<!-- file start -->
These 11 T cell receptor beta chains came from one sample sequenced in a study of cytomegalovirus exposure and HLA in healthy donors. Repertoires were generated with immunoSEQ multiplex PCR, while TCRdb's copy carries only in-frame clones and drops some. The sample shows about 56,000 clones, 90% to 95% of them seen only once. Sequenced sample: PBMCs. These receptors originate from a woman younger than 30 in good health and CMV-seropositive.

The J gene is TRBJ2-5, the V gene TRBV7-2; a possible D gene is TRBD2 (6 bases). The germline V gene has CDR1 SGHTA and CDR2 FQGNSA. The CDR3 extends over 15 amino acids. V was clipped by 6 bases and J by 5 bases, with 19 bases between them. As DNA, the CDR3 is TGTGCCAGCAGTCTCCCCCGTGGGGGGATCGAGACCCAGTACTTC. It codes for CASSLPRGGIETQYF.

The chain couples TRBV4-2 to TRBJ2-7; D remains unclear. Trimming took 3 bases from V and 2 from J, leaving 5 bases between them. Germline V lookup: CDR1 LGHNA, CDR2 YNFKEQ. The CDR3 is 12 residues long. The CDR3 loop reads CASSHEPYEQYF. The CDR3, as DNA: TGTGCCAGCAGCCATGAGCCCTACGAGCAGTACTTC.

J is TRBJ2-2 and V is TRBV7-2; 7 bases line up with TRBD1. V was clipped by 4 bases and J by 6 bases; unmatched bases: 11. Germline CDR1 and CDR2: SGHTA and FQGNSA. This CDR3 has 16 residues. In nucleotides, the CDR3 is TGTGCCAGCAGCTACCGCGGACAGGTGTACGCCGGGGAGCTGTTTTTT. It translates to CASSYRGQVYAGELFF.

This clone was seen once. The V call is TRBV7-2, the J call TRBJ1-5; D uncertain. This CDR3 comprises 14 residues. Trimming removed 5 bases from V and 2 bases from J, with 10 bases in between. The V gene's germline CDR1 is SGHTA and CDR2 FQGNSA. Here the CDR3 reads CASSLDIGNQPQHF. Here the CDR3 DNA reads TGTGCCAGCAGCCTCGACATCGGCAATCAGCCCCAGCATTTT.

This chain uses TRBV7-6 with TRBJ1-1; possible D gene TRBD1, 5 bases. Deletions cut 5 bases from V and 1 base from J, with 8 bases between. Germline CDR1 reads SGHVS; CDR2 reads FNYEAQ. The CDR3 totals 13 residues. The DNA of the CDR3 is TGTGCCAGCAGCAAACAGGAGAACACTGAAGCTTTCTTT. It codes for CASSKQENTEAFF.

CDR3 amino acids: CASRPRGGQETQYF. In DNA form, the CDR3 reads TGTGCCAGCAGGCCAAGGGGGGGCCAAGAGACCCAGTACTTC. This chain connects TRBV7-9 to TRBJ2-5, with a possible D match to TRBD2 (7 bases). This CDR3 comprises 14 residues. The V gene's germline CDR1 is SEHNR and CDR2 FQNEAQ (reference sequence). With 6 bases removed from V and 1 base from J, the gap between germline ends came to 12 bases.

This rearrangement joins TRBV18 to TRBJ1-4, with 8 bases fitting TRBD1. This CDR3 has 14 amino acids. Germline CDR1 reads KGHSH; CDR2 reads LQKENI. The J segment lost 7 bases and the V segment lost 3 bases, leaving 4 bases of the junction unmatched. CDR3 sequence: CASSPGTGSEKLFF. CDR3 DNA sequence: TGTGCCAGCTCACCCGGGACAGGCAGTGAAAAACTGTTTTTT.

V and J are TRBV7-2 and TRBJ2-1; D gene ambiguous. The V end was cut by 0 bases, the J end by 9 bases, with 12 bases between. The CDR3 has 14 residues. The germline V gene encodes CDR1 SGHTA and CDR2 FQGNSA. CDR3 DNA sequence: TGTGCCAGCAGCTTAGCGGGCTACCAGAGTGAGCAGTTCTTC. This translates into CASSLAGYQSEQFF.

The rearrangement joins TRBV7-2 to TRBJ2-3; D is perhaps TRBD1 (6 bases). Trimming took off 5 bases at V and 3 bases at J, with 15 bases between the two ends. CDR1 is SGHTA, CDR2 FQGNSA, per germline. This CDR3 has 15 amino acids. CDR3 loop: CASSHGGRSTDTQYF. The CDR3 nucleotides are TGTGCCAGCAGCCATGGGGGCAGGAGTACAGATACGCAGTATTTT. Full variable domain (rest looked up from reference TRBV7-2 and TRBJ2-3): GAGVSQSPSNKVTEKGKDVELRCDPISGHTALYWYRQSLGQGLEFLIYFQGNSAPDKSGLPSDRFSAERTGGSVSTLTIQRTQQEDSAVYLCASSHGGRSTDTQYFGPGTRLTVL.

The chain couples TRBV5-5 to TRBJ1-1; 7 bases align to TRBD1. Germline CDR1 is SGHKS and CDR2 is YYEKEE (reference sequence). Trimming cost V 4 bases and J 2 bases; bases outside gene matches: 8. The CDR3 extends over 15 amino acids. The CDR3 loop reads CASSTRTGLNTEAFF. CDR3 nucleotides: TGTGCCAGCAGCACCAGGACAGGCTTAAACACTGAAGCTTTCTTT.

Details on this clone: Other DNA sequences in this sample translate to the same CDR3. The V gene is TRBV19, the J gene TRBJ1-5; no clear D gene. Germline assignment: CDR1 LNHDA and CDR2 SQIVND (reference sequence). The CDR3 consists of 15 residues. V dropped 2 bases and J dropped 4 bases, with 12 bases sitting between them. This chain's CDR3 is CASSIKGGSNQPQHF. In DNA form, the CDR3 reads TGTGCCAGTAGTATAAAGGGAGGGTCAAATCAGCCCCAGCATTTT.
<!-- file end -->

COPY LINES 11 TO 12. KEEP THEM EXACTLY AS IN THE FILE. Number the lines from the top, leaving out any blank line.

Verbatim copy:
The chain couples TRBV5-5 to TRBJ1-1; 7 bases align to TRBD1. Germline CDR1 is SGHKS and CDR2 is YYEKEE (reference sequence). Trimming cost V 4 bases and J 2 bases; bases outside gene matches: 8. The CDR3 extends over 15 amino acids. The CDR3 loop reads CASSTRTGLNTEAFF. CDR3 nucleotides: TGTGCCAGCAGCACCAGGACAGGCTTAAACACTGAAGCTTTCTTT.

Details on this clone: Other DNA sequences in this sample translate to the same CDR3. The V gene is TRBV19, the J gene TRBJ1-5; no clear D gene. Germline assignment: CDR1 LNHDA and CDR2 SQIVND (reference sequence). The CDR3 consists of 15 residues. V dropped 2 bases and J dropped 4 bases, with 12 bases sitting between them. This chain's CDR3 is CASSIKGGSNQPQHF. In DNA form, the CDR3 reads TGTGCCAGTAGTATAAAGGGAGGGTCAAATCAGCCCCAGCATTTT.